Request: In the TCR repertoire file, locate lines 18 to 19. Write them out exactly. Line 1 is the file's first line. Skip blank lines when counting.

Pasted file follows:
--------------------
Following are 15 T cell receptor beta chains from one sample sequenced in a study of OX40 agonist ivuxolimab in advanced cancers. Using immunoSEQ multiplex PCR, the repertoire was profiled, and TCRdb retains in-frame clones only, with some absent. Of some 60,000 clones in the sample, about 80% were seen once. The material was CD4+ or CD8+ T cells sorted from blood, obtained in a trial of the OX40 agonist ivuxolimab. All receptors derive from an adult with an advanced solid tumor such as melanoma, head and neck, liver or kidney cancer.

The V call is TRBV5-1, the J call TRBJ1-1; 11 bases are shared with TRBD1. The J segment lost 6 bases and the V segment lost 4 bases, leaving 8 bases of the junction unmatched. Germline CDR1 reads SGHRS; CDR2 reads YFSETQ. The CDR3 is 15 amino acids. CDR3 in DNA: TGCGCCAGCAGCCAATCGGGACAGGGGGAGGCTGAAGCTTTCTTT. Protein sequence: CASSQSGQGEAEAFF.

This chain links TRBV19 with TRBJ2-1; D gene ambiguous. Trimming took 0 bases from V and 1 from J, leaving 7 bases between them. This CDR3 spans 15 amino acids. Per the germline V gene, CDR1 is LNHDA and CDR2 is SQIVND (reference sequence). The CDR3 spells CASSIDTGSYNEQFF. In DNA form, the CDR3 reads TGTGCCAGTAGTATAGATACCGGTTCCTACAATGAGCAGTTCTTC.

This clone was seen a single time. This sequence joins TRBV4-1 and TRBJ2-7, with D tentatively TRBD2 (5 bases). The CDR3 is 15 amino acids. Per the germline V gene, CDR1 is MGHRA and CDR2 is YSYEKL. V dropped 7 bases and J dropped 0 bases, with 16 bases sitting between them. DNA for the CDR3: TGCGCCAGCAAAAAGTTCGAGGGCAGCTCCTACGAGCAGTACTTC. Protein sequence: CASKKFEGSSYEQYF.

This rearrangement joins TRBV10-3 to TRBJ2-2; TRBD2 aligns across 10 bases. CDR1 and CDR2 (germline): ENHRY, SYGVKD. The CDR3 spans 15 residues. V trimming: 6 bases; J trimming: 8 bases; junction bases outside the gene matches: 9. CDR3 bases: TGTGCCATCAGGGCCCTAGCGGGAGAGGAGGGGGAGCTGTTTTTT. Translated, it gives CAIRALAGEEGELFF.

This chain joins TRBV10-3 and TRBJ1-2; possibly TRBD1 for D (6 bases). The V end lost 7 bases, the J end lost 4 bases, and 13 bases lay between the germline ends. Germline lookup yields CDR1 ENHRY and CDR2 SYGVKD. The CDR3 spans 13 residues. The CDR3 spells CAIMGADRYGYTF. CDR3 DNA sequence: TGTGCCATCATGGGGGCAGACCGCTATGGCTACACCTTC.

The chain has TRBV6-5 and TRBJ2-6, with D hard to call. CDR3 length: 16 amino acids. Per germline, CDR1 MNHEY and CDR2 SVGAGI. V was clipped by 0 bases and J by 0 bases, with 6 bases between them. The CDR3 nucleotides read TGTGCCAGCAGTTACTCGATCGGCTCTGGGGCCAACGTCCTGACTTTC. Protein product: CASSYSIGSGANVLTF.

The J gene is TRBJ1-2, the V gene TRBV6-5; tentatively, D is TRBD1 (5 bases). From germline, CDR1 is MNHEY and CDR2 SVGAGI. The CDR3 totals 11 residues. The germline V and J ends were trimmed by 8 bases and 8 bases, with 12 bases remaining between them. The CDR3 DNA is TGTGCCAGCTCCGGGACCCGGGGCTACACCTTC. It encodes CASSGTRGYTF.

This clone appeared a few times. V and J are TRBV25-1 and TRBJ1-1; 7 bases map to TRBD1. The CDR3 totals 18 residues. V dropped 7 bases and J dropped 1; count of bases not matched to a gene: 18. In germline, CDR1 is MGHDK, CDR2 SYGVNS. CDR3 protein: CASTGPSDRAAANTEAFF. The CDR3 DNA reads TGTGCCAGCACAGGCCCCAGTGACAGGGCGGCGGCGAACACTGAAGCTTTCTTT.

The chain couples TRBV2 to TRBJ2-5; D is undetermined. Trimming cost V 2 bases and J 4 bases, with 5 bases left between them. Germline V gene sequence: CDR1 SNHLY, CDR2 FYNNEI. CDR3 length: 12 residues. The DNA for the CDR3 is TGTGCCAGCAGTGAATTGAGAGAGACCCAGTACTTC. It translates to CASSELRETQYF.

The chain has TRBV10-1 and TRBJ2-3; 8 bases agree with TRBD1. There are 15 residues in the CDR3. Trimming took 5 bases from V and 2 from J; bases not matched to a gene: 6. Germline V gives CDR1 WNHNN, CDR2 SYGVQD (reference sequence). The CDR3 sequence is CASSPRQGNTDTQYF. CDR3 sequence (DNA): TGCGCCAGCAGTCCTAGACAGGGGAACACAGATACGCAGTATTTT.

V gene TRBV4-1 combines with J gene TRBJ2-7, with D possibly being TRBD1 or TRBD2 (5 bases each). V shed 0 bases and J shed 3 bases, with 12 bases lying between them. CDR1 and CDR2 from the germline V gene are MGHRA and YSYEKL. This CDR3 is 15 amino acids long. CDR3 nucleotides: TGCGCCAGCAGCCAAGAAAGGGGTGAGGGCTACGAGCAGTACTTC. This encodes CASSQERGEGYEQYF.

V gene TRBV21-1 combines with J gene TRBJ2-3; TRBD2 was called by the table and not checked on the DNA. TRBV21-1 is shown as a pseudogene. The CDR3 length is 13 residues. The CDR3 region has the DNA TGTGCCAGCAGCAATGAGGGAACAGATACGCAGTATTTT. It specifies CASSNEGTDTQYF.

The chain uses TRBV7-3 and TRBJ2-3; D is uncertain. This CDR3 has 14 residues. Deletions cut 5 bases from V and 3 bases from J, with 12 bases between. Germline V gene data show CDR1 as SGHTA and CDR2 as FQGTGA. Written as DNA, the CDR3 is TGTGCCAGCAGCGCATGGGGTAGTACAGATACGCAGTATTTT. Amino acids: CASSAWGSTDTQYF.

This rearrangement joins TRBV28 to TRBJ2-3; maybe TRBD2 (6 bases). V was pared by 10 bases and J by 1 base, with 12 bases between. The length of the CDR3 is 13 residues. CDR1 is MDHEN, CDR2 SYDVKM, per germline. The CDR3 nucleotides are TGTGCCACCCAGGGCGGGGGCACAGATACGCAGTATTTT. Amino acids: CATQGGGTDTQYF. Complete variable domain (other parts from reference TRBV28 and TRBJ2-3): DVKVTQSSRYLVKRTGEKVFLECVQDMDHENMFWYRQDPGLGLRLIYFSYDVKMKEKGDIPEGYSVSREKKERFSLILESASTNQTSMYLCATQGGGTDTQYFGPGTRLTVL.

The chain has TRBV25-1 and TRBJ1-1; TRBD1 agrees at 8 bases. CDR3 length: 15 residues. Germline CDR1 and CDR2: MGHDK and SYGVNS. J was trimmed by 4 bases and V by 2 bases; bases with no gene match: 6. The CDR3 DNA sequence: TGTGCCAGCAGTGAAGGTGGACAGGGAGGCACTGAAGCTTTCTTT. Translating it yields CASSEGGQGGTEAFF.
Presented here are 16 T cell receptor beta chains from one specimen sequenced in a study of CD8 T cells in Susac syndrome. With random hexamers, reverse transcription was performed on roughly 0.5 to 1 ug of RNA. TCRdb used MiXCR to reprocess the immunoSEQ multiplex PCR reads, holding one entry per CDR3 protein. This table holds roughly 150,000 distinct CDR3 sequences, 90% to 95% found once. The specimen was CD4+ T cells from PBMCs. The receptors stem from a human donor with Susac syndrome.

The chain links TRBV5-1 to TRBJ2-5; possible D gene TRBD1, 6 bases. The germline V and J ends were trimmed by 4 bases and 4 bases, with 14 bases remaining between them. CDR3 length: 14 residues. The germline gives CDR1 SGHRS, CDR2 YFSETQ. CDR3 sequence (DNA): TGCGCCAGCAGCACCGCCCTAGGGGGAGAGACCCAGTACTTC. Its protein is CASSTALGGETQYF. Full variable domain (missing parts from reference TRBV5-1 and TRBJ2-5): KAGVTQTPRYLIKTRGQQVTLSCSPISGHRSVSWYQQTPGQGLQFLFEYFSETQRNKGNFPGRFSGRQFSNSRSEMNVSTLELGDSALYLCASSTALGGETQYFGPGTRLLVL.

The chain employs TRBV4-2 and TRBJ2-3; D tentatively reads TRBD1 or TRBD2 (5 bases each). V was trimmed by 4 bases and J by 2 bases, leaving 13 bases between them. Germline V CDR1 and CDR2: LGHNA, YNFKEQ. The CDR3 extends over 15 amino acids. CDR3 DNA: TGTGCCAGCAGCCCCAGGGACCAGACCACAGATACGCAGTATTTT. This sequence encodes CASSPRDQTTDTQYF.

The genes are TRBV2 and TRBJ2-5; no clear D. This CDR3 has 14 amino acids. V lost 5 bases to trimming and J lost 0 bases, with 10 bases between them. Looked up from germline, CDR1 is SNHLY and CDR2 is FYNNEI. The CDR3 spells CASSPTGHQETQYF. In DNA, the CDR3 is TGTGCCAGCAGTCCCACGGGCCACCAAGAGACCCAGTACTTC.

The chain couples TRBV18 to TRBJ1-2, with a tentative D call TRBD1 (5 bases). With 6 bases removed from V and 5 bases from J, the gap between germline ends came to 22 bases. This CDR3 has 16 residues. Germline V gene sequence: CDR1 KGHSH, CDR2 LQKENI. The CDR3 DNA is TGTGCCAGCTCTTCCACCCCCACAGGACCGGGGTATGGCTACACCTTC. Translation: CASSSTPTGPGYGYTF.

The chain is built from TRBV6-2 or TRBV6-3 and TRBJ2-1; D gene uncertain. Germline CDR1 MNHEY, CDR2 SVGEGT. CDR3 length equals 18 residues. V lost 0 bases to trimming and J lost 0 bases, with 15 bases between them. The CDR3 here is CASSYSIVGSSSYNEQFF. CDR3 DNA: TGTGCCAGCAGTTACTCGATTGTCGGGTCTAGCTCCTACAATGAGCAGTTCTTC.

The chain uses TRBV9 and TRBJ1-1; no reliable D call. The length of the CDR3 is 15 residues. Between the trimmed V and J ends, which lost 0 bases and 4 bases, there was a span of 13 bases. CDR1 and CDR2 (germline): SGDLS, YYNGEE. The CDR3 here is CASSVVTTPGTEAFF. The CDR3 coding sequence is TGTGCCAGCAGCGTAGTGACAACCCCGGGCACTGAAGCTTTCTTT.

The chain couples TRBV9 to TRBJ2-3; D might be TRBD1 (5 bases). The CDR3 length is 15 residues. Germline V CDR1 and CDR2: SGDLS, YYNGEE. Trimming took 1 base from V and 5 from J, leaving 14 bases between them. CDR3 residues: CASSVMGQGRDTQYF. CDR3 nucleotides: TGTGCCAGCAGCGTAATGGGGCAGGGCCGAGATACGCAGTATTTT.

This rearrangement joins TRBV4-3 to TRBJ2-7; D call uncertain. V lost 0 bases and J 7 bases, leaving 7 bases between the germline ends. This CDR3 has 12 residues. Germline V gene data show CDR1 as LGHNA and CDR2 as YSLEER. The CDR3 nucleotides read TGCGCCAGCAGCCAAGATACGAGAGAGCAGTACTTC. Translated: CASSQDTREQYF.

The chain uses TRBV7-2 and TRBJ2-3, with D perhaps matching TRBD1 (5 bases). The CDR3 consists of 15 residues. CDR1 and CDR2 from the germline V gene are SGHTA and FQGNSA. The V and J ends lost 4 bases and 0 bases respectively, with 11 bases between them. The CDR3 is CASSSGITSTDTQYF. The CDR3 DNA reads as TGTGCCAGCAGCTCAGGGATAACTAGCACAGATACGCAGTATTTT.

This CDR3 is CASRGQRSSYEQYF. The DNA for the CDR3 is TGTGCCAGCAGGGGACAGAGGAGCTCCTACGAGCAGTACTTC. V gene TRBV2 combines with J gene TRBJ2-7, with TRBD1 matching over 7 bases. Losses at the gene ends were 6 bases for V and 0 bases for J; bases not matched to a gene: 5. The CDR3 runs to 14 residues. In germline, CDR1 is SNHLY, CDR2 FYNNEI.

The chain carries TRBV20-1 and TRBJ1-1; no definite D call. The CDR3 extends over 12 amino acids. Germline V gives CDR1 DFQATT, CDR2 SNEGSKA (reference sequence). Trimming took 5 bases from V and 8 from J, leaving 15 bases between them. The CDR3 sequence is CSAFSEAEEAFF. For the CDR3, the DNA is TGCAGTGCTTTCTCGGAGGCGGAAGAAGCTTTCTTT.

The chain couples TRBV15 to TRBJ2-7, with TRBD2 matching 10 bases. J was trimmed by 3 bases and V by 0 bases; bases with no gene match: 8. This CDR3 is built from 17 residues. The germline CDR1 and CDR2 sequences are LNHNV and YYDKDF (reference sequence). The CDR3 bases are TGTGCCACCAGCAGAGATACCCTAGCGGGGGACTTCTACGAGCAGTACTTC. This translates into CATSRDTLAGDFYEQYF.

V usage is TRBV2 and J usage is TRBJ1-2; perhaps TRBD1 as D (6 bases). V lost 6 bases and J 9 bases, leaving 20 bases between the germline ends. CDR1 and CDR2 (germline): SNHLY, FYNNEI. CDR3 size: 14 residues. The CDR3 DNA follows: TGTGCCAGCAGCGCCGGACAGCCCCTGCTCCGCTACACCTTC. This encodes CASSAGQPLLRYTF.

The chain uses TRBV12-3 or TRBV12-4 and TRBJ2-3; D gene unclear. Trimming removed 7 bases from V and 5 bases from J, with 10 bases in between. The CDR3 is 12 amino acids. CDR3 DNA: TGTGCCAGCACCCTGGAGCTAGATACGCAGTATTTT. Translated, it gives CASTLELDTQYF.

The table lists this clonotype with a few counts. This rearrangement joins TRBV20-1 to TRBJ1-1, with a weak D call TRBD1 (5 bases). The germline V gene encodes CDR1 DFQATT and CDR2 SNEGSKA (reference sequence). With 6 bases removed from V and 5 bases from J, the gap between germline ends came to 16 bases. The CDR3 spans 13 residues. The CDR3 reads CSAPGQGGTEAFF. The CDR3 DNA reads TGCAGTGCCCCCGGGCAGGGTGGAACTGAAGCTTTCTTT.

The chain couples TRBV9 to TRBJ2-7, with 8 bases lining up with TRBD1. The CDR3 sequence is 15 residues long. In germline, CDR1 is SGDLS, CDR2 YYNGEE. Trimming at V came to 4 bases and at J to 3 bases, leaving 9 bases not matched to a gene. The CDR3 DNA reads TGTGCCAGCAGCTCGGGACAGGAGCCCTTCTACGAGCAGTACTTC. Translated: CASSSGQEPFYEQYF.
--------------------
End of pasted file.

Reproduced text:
The chain links TRBV5-1 to TRBJ2-5; possible D gene TRBD1, 6 bases. The germline V and J ends were trimmed by 4 bases and 4 bases, with 14 bases remaining between them. CDR3 length: 14 residues. The germline gives CDR1 SGHRS, CDR2 YFSETQ. CDR3 sequence (DNA): TGCGCCAGCAGCACCGCCCTAGGGGGAGAGACCCAGTACTTC. Its protein is CASSTALGGETQYF. Full variable domain (missing parts from reference TRBV5-1 and TRBJ2-5): KAGVTQTPRYLIKTRGQQVTLSCSPISGHRSVSWYQQTPGQGLQFLFEYFSETQRNKGNFPGRFSGRQFSNSRSEMNVSTLELGDSALYLCASSTALGGETQYFGPGTRLLVL.

The chain employs TRBV4-2 and TRBJ2-3; D tentatively reads TRBD1 or TRBD2 (5 bases each). V was trimmed by 4 bases and J by 2 bases, leaving 13 bases between them. Germline V CDR1 and CDR2: LGHNA, YNFKEQ. The CDR3 extends over 15 amino acids. CDR3 DNA: TGTGCCAGCAGCCCCAGGGACCAGACCACAGATACGCAGTATTTT. This sequence encodes CASSPRDQTTDTQYF.